Tournament officials determined the final field size and purse distribution for this weekend's 19th NTRA National Horseplayers Championship (NHC) Presented by Racetrack Television Network, STATS Race Lens™ and Treasure Island Las Vegas at the conclusion of Thursday's “Last Chance” qualifier, hosted by Treasure Island, which added 11 entries to this weekend's main event and contributes to the cash prize pool.
A record field of 702 entries will compete at this weekend's NHC. There are 568 individual players, also a record, meaning that 134 are “dual-qualified” with the maximum two entries. A record field of 703 entries will compete at this weekend's NHC. As of Friday at 10 a.m., there were five players that had yet to check in for the contest.
The final cash and prize distribution for this year's NHC is a record $2,974,700, up slightly from $2,900,600 in 2017.The prize money tied strictly to this weekend's results totals $2,428,750, which includes $2,311,750 to the top 10 percent of finishers; $50,000 for Sunday's Consolation Tournament; $42,000 worth of entries in the Breeders' Cup Betting Challenge (BCBC) and Pegasus World Cup Betting Championship to be awarded to the NHC winner (BCBC and Pegasus) and Day 1 and Day 2 leaders (BCBC); and a $25,000 Tour Bonus to the NHC's highest finisher from the NHC Tour's top 40. The overall pool also includes $400,000 in prize money for the top finishers on the NHC Tour, which ended last month, and $145,950 in travel awards, Roku and RTN subscription prizes, and minor cash awards.
A record 195 first-time qualifiers are in this year's NHC out of a total of 568 individual players, who represent 703 overall entries with double-qualifiers.
“That's a lot,” two-time NHC runner-up Roger Cettina said of the NHC rookies, attributing it to the growth of the event popularity. “That's a big number, 195 out of almost 600. That's great.”
When Frank Story was trying to qualify for his first NHC through a HorsePlayers.com online tournament Nov. 11, he promised himself that if he earned a spot in the championship event that he would not play in another tournament until Las Vegas. He narrowly won the qualifier and kept his promise untilThursday's Last Chance/First Chance tournament at Treasure Island, where players had their last chance to get an entry or a second entry into the NHC or, if they already are double-qualified, a spot in the 2019 event.
Story, a New York financial advisor who grew up betting horses, won the Last Chance with a $154.60 mythical bankroll over 13 optional and mandatory races to earn a second NHC spot and $20,325.
“I qualified the week after the Breeders' Cup, and then I quit playing contests,” he said, adding of his HorsepPlayers.com contest, “I'm not a religious guy. But I was holding on for dear life. So I said, 'Dear God, if I qualify, I won't make a bet until I get to Vegas.'
“There's a lot of luck involved. You can be the most knowledgeable person in the world. But horse racing is luck. If you're hot, you're hot. And I got lucky today.”
There were 271 entries into the Last Chance, which awarded 11 entries to this weekend's main event. Three players were delighted to be among the first qualifiers for #NHC19 in Feb. 2019 – Stephanie Davis, Evan Trommer, and Joe Johnson.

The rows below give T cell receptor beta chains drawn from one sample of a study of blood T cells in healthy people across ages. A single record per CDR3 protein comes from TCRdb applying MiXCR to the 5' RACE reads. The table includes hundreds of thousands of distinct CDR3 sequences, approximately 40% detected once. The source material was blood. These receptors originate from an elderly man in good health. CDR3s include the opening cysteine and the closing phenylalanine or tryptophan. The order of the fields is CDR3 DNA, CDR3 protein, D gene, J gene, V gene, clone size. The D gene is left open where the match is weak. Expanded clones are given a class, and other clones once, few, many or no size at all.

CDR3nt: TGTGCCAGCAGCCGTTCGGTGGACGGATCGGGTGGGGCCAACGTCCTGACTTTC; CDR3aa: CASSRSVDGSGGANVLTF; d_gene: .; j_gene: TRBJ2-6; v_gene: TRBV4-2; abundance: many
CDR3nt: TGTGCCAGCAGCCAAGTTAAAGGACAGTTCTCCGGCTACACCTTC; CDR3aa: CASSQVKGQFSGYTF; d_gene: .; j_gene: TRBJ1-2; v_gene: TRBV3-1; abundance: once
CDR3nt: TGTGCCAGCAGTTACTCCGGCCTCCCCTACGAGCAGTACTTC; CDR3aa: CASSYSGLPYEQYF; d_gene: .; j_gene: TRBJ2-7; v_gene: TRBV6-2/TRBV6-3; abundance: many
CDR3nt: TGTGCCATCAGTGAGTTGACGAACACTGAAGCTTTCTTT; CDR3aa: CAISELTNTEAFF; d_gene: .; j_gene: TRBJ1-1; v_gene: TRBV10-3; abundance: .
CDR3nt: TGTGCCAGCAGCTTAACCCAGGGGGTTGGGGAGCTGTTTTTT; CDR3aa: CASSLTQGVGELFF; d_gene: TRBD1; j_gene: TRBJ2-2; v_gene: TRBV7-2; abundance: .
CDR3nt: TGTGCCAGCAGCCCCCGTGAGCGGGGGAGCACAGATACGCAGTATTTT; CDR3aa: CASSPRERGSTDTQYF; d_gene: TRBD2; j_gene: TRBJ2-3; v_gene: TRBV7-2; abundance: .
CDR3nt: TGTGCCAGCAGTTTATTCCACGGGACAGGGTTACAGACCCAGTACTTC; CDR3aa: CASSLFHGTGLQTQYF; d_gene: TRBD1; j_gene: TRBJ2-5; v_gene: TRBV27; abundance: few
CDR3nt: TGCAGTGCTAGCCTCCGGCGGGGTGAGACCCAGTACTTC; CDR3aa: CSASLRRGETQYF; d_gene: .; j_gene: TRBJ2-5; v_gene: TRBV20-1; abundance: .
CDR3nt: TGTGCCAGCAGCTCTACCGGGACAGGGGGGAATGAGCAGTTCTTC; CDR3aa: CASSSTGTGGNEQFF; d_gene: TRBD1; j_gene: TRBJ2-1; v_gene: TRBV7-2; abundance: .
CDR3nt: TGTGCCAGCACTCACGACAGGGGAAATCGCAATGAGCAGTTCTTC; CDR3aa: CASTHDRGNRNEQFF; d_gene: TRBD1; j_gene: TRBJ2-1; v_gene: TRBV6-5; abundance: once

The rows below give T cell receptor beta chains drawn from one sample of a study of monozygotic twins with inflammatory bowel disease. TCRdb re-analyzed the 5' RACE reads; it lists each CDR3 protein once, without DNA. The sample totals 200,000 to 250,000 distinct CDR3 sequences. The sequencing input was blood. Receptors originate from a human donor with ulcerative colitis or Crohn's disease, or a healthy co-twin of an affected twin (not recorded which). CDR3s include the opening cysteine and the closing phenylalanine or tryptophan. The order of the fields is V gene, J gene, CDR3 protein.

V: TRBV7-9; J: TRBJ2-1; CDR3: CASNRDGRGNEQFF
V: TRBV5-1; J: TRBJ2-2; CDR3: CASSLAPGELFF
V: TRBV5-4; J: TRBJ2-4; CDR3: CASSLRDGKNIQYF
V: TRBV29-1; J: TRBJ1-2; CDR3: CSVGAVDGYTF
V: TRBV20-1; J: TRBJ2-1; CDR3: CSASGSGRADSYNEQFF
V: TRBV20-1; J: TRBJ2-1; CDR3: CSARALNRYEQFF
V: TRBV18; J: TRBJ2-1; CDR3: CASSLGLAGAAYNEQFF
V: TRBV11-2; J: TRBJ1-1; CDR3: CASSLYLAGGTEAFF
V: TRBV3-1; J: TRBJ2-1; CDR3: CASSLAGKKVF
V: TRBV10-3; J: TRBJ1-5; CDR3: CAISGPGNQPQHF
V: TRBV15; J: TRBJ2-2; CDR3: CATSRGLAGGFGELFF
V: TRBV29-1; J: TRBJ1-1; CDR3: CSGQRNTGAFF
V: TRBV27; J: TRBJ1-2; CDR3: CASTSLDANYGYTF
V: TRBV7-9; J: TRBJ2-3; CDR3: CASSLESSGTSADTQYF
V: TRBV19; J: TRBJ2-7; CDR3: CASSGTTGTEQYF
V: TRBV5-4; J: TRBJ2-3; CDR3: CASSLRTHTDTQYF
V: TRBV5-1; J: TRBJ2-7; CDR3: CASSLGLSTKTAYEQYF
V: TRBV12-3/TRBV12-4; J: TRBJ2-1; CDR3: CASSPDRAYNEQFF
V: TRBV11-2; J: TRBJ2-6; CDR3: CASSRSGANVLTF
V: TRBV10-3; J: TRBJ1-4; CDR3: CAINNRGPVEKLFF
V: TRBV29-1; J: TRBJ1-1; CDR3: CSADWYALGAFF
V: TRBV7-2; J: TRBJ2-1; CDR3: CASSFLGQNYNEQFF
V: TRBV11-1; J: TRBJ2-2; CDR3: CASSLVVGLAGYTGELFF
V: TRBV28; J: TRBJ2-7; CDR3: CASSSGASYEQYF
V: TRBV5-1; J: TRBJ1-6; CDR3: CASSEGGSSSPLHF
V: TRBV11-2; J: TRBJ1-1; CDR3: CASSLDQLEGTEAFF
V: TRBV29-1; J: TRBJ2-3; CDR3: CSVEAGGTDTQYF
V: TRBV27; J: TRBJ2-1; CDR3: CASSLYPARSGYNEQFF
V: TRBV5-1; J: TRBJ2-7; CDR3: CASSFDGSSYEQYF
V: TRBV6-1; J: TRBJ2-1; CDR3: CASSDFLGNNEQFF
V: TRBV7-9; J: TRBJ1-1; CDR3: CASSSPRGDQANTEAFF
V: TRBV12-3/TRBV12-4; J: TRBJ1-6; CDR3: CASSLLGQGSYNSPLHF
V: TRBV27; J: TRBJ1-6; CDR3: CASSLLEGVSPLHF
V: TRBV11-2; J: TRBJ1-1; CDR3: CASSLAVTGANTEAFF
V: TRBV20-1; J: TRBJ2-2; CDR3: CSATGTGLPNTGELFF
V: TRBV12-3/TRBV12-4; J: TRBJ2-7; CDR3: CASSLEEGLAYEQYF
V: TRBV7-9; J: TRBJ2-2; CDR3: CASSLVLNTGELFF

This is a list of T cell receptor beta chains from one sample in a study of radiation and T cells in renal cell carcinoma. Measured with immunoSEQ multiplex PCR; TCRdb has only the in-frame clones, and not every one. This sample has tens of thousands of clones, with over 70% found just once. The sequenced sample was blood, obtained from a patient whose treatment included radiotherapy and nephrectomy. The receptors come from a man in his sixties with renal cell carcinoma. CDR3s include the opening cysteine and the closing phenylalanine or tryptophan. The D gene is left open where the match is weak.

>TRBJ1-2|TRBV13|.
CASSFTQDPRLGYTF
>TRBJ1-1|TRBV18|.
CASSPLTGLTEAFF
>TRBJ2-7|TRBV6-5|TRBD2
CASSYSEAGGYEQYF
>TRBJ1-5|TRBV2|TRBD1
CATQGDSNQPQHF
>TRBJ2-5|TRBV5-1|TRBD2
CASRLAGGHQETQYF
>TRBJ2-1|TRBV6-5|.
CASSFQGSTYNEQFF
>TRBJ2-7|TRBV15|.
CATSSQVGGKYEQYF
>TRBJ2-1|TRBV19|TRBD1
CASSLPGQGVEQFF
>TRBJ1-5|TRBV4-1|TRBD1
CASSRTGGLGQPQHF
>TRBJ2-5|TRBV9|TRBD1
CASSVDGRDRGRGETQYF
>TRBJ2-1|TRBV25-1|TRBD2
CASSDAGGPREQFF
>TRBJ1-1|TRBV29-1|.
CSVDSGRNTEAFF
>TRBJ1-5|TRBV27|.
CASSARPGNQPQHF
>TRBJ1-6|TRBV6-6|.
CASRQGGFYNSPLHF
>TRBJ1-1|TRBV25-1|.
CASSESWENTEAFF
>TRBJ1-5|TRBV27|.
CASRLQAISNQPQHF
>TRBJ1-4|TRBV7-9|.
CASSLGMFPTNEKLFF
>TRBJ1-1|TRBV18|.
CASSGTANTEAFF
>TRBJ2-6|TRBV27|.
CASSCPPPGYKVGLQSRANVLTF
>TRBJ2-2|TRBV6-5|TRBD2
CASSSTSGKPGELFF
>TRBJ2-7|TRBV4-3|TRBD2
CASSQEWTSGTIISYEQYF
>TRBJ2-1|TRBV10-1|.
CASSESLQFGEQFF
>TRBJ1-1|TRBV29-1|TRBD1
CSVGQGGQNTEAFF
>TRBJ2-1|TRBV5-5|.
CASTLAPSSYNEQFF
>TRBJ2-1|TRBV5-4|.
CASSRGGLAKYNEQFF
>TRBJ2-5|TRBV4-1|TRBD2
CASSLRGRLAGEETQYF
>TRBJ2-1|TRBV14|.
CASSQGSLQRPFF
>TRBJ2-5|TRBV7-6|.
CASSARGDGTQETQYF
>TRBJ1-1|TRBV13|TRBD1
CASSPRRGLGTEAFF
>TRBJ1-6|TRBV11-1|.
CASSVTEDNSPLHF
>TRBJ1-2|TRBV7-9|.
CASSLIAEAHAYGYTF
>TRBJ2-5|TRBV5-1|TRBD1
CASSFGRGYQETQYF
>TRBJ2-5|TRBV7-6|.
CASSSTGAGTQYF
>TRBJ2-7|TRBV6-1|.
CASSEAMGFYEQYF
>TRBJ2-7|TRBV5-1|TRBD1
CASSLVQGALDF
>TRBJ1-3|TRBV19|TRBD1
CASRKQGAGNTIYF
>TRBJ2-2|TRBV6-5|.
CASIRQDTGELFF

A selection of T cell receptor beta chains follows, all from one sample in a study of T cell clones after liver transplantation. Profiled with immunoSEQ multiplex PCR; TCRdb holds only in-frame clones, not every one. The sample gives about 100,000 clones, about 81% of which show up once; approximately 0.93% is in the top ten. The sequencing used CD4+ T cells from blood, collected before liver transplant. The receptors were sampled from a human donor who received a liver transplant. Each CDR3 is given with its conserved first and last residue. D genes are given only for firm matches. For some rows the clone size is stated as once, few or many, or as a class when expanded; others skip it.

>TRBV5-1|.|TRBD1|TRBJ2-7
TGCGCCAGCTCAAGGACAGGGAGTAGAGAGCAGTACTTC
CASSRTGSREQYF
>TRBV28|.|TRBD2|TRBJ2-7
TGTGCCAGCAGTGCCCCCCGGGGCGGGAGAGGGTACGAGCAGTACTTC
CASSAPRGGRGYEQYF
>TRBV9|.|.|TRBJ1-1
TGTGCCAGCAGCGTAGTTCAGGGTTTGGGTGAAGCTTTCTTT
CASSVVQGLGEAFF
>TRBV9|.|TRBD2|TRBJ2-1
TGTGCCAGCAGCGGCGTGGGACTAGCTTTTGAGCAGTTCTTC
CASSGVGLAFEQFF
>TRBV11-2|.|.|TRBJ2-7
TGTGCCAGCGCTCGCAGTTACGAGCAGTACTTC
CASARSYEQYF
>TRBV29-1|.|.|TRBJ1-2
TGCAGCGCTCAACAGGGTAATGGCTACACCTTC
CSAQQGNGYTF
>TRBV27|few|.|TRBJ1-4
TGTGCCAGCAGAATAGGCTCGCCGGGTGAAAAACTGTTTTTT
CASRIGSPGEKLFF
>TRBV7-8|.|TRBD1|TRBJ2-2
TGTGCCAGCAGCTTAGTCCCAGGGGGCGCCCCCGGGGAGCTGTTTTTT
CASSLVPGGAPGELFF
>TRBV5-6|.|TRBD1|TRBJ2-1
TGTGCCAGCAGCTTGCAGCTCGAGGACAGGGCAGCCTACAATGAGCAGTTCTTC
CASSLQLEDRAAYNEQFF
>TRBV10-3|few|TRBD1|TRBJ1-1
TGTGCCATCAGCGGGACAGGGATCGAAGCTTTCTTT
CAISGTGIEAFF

Paul Matties Jr. went from winning the 2016 National Horseplayers Championship to finishing 347th last year. He came into the world's largest and most prestigious handicapping tournament at Treasure Island resolved to be the most prepared he's been — and that's saying a lot for a guy regarded as the consummate professional horseplayer.
“I didn't tell anybody this, but last year the day after the contest here, I ended up in the hospital with pneumonia,” Matties said Thursday afternoon as he and brother Duke Matties printed off the past performances that they create with their own figures (Paul's responsibility) and trip and track bias notes (Duke). “I knew I was sick when I was here, but I didn't know I was that sick. I kept having issues with it, had to go to doctors all the way through Saratoga.
“That kind of threw me off. Looking back at it, I made some mistakes and stuff. I would have never won, but I should have made the Semifinals. In fact my brother did, my father did. I felt I made mistakes, but afterward I kind of know why. I always go back and check and see what I could have done better.
“My goal last year was definitely was to make the first cut into the cashing,” he referring to the top 10 percent that advances to Saturday's semifinals, in which those 70 players are all guaranteed prize money. “The year I won, that's all my goal was, to keep making the cuts. Last year everybody said, 'You wanna win?' And I said, 'I just want to make the cuts.' And I didn't make that first cut.”
So what is he doing this year to rectify that, besides not having pneumonia?
“Duke and I, we've prepared unbelievable for this one,” Paul said. “We've gone way up and down all our stuff way more than I normally would. It's definitely driven all of us to do better. There's more incentive now, that you have to do good. I do have a little more pressure on myself now than I would have two years ago. But my goals are still the same: I just want to make the cuts as they come. I haven't thought beyond the first cut. I didn't get that goal last year, and it did bother me.
“I've watched more races than I normally would. I wouldn't say we've double- and triple-checked, but we've gone over it in detail. I think we've needed to because the races the last few months at some of the tracks have been a little bit out of the ordinary, and I think we found some things that we normally wouldn't because we came back. Just going back and getting the data. We haven't done anything as far as particular races.”
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